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Creator / James Spader

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What are you doing with her?
"The script is the coloring book that you're given, and your job is to figure out how to color it in. And also when and where to color outside the lines."

James Todd Spader (born February 7, 1960 in Boston, Massachusetts) is an acclaimed American actor. Famed for playing sex-crazed weirdos and preppy snobs, Spader has appeared in many films throughout his respected career, with roles such as Troubled, but Cute voyeur Graham in sex, lies, and videotape, Steff in Pretty in Pink, Edward Grey in Secretary, Daniel Jackson in Stargate, and drug dealer Rip in Less Than Zero. Today, he's best known among audiences for his role as Alan Shore in The Practice and then Boston Legal.

He was the lead of The Blacklist. Oh—and he's Ultron.

Notable roles:

Spader's career provides examples of tropes such as:

  • Bald of Evil: He started going bald in middle age and decided to rock the look openly as Red and has kept it ever since.
  • Deadpan Snarker: His characters are generally very sarcastic. When playing villains, this only serves to make them more intimidating.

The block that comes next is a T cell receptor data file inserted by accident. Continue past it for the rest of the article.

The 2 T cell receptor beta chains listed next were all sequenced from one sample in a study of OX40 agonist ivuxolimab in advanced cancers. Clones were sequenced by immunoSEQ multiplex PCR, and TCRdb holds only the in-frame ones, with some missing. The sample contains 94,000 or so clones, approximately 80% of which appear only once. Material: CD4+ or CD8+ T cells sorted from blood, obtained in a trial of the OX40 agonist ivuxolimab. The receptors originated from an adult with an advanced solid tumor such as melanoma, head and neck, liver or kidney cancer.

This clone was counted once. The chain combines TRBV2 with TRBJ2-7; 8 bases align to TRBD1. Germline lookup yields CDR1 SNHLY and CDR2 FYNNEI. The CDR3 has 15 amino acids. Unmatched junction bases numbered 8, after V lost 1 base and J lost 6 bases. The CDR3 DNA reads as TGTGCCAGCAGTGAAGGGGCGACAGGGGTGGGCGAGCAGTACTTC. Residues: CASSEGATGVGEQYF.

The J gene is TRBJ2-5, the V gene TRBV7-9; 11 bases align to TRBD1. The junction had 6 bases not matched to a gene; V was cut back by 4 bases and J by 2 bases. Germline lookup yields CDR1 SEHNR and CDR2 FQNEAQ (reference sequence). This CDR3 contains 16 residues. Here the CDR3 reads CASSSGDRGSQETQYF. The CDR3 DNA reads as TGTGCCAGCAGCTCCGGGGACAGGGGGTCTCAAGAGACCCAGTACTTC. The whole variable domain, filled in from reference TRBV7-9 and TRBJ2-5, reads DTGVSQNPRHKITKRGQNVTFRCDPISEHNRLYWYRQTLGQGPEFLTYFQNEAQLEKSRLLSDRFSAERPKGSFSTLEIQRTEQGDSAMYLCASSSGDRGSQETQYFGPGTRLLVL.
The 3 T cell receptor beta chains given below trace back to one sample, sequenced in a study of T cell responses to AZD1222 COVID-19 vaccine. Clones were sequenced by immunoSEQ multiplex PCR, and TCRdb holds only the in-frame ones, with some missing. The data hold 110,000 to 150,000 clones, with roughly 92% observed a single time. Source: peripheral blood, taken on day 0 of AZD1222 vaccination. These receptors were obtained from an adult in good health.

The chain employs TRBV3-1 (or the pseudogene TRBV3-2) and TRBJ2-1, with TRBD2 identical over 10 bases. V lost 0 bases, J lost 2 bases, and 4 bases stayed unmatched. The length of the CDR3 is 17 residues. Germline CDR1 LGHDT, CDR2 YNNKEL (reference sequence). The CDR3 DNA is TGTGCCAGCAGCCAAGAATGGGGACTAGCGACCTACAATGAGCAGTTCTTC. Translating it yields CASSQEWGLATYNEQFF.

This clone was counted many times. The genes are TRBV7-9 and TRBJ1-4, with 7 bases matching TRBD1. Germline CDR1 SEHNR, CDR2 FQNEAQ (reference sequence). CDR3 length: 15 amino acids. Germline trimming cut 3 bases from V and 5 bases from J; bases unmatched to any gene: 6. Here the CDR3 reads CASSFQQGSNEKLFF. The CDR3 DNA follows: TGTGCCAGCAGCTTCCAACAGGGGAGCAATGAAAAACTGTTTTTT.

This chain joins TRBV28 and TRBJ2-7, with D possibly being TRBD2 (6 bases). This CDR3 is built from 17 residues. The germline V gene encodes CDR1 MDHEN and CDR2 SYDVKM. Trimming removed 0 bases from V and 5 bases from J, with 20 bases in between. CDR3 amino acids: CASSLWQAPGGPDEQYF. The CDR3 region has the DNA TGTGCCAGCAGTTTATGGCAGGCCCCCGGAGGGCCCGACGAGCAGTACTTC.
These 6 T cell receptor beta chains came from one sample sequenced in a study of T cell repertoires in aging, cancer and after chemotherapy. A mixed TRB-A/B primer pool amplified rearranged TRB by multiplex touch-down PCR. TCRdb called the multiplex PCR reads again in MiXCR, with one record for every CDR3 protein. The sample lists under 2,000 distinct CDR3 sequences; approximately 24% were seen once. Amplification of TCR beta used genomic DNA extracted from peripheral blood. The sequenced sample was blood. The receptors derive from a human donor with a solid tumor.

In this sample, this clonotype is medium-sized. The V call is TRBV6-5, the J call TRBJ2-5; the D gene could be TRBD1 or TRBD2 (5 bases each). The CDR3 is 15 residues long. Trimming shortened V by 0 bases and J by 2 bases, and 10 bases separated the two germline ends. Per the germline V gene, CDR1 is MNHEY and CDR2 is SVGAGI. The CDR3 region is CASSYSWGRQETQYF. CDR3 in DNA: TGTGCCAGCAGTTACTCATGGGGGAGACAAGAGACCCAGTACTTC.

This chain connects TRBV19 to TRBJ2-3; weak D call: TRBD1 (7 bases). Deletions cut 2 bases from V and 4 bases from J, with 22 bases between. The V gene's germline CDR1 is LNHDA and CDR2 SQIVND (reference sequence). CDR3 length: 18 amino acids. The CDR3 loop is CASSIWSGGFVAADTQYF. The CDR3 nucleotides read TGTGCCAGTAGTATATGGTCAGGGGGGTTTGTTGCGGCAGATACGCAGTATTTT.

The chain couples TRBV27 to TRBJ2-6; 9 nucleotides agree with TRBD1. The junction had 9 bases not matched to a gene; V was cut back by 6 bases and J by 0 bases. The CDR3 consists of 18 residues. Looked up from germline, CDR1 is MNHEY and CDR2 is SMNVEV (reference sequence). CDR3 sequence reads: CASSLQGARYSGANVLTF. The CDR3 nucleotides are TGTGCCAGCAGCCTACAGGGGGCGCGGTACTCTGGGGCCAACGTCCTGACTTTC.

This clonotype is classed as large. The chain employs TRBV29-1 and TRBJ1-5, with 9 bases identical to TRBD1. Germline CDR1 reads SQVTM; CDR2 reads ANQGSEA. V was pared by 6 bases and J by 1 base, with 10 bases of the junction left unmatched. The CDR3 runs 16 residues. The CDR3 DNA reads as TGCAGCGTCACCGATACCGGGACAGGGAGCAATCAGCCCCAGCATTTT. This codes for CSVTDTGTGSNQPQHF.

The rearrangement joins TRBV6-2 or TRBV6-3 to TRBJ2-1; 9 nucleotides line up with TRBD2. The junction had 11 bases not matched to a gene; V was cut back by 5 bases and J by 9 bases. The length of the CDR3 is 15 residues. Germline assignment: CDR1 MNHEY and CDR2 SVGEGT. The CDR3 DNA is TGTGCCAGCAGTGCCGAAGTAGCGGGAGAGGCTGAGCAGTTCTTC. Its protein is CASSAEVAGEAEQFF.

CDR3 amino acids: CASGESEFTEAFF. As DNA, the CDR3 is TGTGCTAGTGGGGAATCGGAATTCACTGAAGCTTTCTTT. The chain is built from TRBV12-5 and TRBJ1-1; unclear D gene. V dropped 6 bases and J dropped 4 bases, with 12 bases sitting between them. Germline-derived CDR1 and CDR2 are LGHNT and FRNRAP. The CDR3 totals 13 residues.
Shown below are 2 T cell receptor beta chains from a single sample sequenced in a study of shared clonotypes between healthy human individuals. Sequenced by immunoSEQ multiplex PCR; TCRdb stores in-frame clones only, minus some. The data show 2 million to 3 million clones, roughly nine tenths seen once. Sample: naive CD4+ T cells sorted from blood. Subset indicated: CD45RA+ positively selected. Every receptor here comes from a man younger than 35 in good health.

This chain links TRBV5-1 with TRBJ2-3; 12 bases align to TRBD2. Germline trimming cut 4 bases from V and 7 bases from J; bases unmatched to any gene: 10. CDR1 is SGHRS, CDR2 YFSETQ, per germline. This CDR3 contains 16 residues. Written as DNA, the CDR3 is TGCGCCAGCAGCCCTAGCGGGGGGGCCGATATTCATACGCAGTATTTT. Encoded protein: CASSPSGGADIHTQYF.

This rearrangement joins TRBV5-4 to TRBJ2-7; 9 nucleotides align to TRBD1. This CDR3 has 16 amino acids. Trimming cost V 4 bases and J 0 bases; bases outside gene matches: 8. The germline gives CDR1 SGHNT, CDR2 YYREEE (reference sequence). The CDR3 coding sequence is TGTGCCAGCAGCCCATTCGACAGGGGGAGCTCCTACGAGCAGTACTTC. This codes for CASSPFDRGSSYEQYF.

• Evil Sounds Deep: When playing a less-than-upstanding character, expect his silky voice to get used a lot. Most notable in his portrayal of Ultron.
  • Money, Dear Boy:
    • He unashamedly admitted to half his career being due to this trope, Stargate in particular.
    • Though pointedly subverted in Lincoln according to him.
    "Acting, for me, is a passion, but it's also a job, and I've always approached it as such. I have a certain manual-labourist view of acting. There's no shame in taking a film because you need some fucking money."
  • The Prankster: Used to hide in his boarding school roommate's closet and leap out to scare him. The fact that his roommate was John F. Kennedy Jr led the Secret Service pointedly telling him to knock it off.
  • Quizzical Tilt: Seems to be very fond of this trope. He utilizes this trope a lot as Raymond Reddington, toned down as Ultron but still present. He almost never uses it in a manner where he's confused; to the contrary, he uses it instead to listen to whoever is talking and also during his speeches as both characters. He also employed it frequently while playing Alan Shore. Spader has said he does this to focus on the person speaking to him to counter being unable to see without his glasses.
  • Those Two Actors: